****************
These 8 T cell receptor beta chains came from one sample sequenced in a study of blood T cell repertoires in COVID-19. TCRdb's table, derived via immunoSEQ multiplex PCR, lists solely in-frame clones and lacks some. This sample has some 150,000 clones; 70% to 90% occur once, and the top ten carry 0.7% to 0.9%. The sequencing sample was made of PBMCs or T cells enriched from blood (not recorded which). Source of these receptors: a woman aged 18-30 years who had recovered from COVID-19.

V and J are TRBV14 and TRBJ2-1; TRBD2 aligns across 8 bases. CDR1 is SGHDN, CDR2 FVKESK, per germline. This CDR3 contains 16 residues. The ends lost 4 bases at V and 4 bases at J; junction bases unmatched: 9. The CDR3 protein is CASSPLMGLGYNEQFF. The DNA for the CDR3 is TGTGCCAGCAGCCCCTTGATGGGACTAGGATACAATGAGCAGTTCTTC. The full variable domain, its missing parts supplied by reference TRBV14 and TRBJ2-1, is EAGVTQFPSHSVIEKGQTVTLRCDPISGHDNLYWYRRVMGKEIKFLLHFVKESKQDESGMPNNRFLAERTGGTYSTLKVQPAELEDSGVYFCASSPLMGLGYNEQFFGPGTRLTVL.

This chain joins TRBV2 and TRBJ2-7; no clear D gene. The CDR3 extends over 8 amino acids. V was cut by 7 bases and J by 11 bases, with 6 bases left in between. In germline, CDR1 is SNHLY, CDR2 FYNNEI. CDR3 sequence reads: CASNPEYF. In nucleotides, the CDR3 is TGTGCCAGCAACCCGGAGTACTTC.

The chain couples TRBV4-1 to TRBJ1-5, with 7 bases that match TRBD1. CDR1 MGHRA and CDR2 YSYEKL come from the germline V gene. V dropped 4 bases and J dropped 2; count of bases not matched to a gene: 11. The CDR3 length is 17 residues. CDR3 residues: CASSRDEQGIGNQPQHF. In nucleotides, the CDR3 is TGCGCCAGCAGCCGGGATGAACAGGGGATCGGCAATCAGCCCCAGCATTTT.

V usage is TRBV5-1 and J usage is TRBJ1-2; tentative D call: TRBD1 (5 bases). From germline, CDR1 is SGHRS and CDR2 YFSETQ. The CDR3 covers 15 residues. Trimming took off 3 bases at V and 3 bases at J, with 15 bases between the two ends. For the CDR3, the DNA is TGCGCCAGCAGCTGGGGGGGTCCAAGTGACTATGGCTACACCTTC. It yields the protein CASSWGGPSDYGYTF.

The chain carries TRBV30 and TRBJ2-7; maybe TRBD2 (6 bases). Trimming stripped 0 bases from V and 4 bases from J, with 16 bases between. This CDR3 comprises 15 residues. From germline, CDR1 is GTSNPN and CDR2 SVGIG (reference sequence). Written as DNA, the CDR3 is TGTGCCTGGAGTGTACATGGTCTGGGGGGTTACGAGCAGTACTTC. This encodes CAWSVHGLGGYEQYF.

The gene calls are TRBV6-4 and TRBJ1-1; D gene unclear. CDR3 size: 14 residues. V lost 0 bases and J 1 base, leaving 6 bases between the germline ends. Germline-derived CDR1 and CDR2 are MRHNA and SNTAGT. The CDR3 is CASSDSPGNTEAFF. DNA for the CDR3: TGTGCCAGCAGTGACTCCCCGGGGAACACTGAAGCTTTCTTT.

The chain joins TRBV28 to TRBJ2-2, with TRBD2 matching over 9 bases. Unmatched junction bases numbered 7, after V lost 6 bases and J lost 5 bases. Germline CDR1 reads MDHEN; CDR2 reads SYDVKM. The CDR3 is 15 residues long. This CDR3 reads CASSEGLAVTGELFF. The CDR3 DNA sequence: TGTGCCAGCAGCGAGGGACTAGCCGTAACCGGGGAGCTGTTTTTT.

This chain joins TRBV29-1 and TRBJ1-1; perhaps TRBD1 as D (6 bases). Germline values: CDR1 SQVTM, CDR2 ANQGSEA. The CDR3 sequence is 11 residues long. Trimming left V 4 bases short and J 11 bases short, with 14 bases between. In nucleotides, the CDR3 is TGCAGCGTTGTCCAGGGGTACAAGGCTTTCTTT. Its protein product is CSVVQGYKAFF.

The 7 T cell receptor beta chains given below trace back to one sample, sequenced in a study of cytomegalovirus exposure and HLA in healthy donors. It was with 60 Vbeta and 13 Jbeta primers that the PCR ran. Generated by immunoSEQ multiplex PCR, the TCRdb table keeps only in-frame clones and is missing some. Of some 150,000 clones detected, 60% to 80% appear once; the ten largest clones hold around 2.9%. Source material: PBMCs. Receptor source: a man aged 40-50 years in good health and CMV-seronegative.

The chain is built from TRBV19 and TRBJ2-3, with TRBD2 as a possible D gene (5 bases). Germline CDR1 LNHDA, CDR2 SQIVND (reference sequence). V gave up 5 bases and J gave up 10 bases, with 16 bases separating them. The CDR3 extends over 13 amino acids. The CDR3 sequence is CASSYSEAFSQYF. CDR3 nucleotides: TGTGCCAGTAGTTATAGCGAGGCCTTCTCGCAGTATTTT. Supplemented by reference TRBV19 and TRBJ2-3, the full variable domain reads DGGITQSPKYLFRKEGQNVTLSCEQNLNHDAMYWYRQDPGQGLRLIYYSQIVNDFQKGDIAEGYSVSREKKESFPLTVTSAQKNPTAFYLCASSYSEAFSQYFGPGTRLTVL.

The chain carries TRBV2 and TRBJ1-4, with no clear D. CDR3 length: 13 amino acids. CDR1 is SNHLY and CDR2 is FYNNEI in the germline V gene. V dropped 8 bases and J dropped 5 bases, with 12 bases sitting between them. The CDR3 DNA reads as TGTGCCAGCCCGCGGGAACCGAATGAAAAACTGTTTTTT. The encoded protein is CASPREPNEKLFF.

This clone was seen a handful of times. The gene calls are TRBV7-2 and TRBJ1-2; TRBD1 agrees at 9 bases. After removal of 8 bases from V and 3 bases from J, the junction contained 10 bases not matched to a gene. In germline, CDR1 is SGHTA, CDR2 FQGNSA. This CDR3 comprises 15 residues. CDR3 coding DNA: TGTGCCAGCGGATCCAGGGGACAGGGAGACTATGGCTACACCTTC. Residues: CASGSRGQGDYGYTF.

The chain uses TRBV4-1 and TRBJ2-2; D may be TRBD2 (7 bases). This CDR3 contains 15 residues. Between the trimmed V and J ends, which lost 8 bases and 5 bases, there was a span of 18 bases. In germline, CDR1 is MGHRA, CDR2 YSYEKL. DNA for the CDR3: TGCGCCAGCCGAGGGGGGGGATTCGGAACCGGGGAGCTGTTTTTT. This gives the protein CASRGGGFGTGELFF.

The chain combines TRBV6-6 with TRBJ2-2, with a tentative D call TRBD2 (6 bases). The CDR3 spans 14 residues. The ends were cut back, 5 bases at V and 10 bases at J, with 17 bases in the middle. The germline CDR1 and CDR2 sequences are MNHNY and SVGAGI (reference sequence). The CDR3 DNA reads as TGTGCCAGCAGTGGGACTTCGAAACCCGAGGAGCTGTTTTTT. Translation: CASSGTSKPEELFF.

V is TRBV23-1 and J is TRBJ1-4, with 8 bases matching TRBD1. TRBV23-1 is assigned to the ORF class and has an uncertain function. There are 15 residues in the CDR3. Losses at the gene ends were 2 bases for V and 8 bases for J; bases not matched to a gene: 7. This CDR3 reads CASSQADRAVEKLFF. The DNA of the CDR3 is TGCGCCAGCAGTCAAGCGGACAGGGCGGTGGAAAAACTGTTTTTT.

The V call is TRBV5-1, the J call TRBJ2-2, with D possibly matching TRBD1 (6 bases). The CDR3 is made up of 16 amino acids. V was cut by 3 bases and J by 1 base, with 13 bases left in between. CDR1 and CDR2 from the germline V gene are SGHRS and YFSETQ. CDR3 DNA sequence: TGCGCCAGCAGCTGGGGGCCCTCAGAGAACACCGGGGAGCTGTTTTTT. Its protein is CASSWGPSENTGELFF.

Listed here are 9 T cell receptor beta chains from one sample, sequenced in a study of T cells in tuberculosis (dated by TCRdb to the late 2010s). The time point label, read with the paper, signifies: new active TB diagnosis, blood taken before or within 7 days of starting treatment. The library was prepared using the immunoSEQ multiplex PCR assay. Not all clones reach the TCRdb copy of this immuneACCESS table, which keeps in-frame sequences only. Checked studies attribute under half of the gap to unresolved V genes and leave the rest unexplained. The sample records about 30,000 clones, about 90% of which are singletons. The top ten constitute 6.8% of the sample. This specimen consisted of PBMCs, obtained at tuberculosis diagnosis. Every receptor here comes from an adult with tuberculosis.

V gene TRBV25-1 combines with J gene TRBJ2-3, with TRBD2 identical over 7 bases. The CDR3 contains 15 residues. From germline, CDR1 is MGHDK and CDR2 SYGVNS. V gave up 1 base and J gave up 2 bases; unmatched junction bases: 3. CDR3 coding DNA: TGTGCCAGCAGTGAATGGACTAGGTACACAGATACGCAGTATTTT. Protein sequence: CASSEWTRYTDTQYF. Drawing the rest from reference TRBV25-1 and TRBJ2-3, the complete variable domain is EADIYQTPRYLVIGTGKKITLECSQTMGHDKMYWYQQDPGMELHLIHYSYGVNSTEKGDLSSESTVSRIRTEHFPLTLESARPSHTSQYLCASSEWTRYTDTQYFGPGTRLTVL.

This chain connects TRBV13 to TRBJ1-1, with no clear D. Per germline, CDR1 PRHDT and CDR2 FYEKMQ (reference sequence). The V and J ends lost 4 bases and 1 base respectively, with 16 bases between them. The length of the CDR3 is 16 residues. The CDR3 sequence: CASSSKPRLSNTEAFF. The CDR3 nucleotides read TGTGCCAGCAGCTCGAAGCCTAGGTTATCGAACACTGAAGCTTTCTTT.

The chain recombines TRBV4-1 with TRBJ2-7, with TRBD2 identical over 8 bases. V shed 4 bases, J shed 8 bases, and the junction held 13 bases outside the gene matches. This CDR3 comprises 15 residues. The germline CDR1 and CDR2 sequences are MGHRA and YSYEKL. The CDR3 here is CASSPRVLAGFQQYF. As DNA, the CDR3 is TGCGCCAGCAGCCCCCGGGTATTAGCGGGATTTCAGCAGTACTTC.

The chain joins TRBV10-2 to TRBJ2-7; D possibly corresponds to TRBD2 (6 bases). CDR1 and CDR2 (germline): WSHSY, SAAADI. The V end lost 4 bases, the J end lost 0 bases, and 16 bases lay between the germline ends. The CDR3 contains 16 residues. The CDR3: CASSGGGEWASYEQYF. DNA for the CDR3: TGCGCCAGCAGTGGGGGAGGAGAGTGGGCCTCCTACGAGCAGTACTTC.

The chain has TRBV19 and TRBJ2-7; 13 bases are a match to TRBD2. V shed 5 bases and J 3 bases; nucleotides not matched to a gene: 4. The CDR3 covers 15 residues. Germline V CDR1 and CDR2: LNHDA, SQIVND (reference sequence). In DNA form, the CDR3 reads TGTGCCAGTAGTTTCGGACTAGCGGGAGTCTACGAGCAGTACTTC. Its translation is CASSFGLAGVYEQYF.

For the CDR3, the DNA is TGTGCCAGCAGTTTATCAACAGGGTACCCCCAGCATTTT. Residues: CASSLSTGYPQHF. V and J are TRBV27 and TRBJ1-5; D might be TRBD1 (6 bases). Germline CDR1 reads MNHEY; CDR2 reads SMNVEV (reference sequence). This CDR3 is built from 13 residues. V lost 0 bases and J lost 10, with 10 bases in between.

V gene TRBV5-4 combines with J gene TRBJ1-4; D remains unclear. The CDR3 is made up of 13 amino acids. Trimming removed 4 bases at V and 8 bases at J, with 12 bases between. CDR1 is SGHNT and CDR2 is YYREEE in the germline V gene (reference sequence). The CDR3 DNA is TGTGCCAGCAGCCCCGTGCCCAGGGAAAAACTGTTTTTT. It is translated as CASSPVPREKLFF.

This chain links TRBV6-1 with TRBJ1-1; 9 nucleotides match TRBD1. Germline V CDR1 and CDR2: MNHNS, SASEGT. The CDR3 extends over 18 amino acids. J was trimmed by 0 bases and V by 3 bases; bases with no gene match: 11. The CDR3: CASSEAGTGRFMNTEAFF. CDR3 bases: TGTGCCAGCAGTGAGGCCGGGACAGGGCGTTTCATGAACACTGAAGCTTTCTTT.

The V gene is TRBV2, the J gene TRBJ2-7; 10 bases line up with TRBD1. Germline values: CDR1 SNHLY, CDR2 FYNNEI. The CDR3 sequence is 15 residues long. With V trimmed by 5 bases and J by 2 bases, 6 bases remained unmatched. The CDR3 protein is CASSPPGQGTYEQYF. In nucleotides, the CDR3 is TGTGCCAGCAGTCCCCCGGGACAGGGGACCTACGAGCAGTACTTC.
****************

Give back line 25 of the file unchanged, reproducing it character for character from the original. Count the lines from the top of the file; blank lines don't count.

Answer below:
V gene TRBV5-4 combines with J gene TRBJ1-4; D remains unclear. The CDR3 is made up of 13 amino acids. Trimming removed 4 bases at V and 8 bases at J, with 12 bases between. CDR1 is SGHNT and CDR2 is YYREEE in the germline V gene (reference sequence). The CDR3 DNA is TGTGCCAGCAGCCCCGTGCCCAGGGAAAAACTGTTTTTT. It is translated as CASSPVPREKLFF.